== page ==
Kinky Boots at Milton Keynes Theatre (atgtickets.com)


 

           I
t is extremely rare to meet the
inspiration for a musical – or even a film – but on a damp Tuesday evening in November,
Steve Pateman, the man whose troubles, and successes, were the motivation
behind Kinky Boots was in Milton Keynes in full boot regalia!  However, his personal story has been eclipsed
by that of the hero, Charlie Price, in the 2005 film Kinky Boots and the musical
of the same name launched in the States in 2012.

         
Kinky boots is an uplifting tale of
adversity overcome through hardwork, persistence, generosity and luck. Charlie had
tried to escape provincial shoe manufacturing Northampton and his father’s
factory - Price and Son - to make a new life with his domineering, ambitious girl
in London. His kind gesture to intervene in the assault of Lola, a drag queen, -
where poor Charlie came off badly – led to his fascination with her flimsy
shoes and Charlie proceeds – after much soul searching and design failure - to
produce niche market stiletto boots fit for ‘ladies, gentlemen and those yet to
decide’ and for man- size feet in the world of drag queens. He is a success.

Although the musical is based
on Charlie (Joel Harper- Jackson) the musical’s star is Lola, the drag queen,
played flawlessly by Kayi Ushe. Both characters are believable. Lola is complex
– tough when in the role of Lola, yet vulnerable as Simon. Charlie and Lola
have an unlikely relationship – provincial boy and stage entertainer – but it
is Charlie who is changed most by their relationship, growing into manhood
helped, in part, by the love and respect of Lola.

Kayi Ushe as Lola,The Queen of Drag
is feisty and charismatic on stage and has a powerful voice. Yet Ushe, despite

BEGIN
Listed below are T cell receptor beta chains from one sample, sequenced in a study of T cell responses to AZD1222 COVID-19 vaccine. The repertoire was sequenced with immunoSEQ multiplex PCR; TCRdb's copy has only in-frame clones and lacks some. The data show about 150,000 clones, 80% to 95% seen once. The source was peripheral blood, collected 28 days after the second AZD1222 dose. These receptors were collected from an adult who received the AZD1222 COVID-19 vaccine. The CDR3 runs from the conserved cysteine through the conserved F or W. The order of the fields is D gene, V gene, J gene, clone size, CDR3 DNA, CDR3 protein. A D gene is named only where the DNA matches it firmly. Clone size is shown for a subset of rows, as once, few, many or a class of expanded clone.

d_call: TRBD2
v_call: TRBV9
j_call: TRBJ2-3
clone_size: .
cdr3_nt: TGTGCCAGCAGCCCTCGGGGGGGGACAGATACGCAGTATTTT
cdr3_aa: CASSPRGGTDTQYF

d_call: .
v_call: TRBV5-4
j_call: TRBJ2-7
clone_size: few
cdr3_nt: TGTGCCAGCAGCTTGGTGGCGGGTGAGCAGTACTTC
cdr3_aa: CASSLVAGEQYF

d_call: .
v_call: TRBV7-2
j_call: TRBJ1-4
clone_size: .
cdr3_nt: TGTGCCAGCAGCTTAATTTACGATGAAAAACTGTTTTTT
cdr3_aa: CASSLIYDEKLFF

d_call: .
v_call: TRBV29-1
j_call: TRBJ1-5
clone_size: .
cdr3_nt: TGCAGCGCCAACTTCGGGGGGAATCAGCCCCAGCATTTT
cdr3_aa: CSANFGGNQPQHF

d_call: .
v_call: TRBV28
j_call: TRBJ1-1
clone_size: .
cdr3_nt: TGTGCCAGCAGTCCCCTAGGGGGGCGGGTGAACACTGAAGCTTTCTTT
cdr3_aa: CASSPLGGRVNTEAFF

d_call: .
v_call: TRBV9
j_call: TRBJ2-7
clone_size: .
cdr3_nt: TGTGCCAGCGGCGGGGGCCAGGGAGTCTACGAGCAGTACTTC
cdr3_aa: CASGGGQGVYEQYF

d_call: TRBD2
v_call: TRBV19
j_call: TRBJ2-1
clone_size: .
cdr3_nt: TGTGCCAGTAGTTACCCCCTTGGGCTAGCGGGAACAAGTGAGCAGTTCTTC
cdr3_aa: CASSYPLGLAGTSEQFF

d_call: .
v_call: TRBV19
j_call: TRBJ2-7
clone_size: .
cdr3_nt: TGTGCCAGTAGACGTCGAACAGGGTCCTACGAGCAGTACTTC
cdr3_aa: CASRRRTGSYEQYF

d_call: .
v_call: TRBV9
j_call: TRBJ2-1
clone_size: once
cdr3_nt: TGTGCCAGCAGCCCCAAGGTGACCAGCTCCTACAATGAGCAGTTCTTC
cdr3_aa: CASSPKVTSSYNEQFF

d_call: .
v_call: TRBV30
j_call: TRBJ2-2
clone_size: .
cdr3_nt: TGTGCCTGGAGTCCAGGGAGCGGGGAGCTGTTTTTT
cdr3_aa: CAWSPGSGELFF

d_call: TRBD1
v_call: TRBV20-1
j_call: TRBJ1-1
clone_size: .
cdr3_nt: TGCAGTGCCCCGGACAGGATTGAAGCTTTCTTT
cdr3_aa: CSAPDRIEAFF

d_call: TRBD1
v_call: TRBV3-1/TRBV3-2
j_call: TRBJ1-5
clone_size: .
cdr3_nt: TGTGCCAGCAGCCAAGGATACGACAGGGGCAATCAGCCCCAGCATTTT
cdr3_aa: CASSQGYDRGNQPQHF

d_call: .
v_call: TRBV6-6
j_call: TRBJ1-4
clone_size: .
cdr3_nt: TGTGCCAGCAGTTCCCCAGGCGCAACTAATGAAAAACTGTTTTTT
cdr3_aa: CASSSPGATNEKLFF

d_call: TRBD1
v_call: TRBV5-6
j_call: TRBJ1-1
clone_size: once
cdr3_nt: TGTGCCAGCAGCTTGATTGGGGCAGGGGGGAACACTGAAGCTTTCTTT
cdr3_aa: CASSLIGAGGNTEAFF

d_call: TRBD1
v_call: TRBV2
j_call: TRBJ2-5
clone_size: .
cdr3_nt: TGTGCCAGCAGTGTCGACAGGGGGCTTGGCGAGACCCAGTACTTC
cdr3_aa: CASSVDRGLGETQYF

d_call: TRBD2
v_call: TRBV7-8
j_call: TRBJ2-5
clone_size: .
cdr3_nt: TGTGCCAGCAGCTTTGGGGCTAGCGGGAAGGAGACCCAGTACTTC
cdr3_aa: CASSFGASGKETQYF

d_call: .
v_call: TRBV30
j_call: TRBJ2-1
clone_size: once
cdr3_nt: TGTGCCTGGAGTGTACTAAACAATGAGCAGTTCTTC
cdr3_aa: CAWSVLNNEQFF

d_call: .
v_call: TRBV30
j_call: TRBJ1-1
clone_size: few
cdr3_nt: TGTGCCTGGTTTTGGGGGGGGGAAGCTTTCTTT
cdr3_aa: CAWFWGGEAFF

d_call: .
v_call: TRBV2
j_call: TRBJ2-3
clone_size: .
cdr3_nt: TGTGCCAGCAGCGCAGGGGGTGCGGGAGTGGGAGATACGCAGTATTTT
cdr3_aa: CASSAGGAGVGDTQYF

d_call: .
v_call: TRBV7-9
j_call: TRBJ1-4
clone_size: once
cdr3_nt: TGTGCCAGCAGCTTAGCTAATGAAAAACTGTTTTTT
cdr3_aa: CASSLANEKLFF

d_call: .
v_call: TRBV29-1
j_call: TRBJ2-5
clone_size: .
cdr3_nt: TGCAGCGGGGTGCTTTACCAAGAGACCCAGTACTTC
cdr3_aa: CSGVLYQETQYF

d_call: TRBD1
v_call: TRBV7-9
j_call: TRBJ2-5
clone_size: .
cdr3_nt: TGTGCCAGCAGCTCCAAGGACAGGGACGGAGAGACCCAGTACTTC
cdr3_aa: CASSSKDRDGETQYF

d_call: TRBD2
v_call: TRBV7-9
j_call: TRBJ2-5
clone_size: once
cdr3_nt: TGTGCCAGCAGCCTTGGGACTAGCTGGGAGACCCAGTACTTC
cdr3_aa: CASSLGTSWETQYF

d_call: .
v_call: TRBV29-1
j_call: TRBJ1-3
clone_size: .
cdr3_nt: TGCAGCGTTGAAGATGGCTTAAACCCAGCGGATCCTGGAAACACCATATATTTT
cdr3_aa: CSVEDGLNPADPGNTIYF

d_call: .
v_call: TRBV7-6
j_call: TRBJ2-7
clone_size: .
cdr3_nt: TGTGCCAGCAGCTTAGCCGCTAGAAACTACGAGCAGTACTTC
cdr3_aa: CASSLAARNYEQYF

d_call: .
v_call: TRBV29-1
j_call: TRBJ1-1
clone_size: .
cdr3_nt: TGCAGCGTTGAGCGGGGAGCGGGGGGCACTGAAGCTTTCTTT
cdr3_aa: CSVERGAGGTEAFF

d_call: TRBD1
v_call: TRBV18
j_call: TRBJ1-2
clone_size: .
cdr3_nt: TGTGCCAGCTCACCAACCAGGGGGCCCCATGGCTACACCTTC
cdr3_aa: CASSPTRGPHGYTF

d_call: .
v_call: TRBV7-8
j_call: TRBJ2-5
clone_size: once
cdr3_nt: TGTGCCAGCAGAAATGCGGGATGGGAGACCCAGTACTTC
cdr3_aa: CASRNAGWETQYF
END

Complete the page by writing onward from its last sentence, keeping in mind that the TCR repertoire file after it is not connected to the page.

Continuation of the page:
his size and loudness, rarely dominates, but blends in with the ensemble. Lola
partners beautifully with Charlie in Not
My Father’s Son
and another notable moment is the tango to What a Woman Wants with Don (Demitri
Lampra) and Pat (Lizzie Bea), where Ushe is in control. Both Lola and her all
male Angels are wonderful dancers - their timing is perfect, their energy indefatigable
and all is done in the highest of heels. Jerry Mitchell must be commended for
his wonderful choreography – especially the conveyor belt scene.


The music and lyrics for
Kinky Boots are by Cyndi Lauper , but regrettably there are no really memorable, catchy
tunes ; the musical is based on the book by Harvey Fierstein and film by Geoff
Diane and Tim Firth.  The result is a
sassy, sexy show, full of fun and frolics. The message – apart from high heels
are sex – is that community and family are important, as is the acceptance of
those who are ‘different’.


Kinky Boots is definitely worth
a viewing; it is optimism and escapism par excellence.

            


Kinky Boots is at Milton Keynes Theatre until Saturday 9th
November


www.atgtickets.com

0844 871 7652

Booking fee applies